In a conference room nearly two years ago, I sat as a consultant to a California trial team buried behind juror notebooks, laptops, and abandoned coffee cups. Lead counsel tipped down his readers and said, “He’s a tough witness … I just hope the jury believes him.” My fingers drummed on the rim of an orange mug. “Since when,” I asked after a few seconds, “is hope a strategy?” Admittedly, it was blunt, but with thousands of dollars in costs and many hundreds of hours of attorney time, the lawyer’s wishful expectation was less than reassuring.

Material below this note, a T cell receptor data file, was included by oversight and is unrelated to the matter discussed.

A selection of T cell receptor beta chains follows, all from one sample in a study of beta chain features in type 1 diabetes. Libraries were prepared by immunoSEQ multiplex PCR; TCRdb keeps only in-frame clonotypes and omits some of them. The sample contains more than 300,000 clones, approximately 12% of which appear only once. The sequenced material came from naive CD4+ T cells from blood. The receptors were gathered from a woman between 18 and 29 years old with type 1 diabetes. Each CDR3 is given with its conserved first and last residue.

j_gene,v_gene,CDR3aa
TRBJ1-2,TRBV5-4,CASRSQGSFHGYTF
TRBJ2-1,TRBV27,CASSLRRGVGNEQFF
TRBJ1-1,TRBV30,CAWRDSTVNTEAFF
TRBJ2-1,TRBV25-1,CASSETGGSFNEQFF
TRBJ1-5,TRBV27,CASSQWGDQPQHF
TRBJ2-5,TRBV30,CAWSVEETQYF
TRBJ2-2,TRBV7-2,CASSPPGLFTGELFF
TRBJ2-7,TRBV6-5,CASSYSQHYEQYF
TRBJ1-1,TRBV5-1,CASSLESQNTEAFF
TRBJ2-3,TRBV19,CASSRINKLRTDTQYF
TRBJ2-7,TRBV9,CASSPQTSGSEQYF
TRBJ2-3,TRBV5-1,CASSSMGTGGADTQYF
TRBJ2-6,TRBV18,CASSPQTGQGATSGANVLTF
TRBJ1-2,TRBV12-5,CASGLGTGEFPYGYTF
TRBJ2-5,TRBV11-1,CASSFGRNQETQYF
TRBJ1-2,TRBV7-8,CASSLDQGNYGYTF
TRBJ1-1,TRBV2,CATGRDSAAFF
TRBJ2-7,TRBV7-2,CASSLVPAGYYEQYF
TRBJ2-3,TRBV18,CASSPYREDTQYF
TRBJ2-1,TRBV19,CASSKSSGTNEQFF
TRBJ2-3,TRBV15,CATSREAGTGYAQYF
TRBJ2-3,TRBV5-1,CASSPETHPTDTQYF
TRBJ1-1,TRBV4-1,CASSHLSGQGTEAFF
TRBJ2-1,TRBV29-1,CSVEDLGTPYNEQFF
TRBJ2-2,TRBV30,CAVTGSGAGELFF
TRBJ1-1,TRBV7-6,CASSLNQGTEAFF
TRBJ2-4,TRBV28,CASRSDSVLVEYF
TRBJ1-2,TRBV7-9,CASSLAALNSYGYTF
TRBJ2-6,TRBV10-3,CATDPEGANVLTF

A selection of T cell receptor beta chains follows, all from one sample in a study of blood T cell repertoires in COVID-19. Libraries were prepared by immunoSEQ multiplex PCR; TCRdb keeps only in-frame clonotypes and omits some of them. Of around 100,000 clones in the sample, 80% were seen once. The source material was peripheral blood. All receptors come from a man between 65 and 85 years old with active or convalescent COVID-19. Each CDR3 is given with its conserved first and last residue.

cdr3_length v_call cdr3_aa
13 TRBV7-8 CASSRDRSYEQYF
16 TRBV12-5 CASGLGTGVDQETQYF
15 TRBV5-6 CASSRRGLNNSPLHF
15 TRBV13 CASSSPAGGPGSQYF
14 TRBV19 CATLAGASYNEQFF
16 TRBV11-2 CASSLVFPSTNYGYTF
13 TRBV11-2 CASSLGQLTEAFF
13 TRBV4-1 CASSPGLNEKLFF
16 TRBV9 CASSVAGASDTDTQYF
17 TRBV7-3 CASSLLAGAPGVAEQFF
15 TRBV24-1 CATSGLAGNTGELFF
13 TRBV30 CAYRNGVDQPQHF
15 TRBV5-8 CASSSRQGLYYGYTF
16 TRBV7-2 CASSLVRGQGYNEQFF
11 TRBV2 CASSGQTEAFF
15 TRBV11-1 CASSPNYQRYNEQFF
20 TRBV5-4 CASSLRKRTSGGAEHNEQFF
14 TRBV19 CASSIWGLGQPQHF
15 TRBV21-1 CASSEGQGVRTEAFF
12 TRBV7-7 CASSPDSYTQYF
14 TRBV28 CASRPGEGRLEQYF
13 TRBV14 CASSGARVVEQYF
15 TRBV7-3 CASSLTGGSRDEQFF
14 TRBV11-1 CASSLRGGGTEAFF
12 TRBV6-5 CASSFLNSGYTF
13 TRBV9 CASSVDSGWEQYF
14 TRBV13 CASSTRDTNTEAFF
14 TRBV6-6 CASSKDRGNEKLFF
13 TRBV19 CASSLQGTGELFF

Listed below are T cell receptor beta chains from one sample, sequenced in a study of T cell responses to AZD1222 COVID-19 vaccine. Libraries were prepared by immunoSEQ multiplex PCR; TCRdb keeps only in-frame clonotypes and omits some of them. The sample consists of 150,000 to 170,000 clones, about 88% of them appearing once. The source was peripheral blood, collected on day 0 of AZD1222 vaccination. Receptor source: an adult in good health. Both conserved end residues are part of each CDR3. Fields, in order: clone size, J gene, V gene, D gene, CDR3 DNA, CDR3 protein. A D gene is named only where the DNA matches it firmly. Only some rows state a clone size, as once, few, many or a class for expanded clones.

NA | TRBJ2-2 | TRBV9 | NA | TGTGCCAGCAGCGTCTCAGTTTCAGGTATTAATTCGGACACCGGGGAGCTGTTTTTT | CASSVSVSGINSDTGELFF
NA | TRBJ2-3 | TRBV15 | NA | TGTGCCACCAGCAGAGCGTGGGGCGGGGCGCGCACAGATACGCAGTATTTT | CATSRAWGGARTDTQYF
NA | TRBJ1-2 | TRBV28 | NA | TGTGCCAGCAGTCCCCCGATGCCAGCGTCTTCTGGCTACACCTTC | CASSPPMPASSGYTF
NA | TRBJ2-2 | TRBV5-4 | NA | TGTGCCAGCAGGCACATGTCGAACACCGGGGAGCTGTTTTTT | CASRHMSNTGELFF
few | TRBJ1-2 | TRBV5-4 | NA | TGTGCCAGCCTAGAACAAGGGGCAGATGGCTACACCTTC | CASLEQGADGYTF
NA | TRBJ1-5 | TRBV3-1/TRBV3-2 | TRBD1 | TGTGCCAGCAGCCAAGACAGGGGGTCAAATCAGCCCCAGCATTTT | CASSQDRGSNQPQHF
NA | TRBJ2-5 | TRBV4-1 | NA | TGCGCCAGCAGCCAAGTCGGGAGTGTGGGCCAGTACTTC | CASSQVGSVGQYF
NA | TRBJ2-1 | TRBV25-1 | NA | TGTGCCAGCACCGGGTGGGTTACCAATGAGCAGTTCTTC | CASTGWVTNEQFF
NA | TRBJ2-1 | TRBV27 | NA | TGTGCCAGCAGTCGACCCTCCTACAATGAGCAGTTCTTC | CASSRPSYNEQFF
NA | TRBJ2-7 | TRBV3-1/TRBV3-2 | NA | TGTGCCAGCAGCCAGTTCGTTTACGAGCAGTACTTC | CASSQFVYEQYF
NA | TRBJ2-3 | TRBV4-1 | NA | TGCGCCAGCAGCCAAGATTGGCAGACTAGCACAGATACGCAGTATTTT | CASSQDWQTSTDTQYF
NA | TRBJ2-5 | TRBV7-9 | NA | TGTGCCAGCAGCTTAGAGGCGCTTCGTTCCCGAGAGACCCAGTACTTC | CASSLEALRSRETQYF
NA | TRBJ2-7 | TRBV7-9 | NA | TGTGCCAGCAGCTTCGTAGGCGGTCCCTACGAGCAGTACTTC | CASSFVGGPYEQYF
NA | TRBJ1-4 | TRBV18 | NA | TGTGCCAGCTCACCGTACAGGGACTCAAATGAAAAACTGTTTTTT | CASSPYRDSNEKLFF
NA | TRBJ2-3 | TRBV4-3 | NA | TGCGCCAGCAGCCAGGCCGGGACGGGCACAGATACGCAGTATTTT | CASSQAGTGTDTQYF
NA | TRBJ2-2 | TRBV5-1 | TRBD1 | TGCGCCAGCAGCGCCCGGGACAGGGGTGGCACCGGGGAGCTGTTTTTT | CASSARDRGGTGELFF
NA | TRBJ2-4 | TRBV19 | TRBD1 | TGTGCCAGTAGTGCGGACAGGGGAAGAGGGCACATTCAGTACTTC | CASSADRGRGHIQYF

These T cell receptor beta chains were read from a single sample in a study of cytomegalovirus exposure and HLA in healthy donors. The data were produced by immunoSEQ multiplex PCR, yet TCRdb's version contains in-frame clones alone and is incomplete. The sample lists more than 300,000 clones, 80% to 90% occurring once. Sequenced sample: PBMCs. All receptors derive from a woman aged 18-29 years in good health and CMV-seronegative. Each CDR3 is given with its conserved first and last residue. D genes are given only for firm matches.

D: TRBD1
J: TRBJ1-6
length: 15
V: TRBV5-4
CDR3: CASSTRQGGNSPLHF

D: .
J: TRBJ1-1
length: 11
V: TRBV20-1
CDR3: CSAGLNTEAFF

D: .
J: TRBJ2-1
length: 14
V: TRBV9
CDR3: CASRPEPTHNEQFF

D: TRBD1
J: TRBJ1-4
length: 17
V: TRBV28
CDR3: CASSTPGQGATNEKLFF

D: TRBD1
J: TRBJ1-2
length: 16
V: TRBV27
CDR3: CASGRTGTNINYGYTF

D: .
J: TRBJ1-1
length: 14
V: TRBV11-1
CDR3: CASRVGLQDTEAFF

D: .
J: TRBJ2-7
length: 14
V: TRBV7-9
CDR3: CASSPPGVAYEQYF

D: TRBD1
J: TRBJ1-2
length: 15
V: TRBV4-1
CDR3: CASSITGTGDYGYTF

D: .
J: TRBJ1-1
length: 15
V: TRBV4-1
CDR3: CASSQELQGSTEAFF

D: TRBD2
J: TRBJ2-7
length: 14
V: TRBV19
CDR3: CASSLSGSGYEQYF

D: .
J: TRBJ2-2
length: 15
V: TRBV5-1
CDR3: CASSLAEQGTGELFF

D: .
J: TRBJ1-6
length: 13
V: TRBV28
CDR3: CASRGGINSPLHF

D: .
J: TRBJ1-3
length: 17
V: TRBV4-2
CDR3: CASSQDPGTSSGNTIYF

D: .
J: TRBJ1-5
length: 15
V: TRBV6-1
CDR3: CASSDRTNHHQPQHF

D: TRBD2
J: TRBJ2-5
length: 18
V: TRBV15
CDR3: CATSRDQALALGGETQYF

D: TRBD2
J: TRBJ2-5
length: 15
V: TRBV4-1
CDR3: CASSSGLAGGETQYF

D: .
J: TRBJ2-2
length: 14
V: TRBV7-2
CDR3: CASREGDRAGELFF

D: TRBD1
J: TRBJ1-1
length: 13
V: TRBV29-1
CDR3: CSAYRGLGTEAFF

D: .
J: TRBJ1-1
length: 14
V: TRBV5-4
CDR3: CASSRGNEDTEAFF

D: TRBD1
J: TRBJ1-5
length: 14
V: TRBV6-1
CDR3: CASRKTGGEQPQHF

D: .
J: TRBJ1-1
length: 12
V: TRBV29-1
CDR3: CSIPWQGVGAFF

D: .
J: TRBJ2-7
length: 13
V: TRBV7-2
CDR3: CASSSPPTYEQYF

With so much riding on witness credibility, the lack of emphasis on witness preparation is often staggering. Despite the enormity of weight live testimony presents, many lawyers default to basic instruction on rules and non-specific generalizations like, “just be yourself” or “just tell the truth.” Somewhat more in-depth consultations can include fundamentals of rapport building with improved eye-contact, vocal projection, and practiced direct and cross-examination sessions. While undoubtedly helpful, Sun Tzu reminds us that, “Tactics without strategy is the noise before defeat.”
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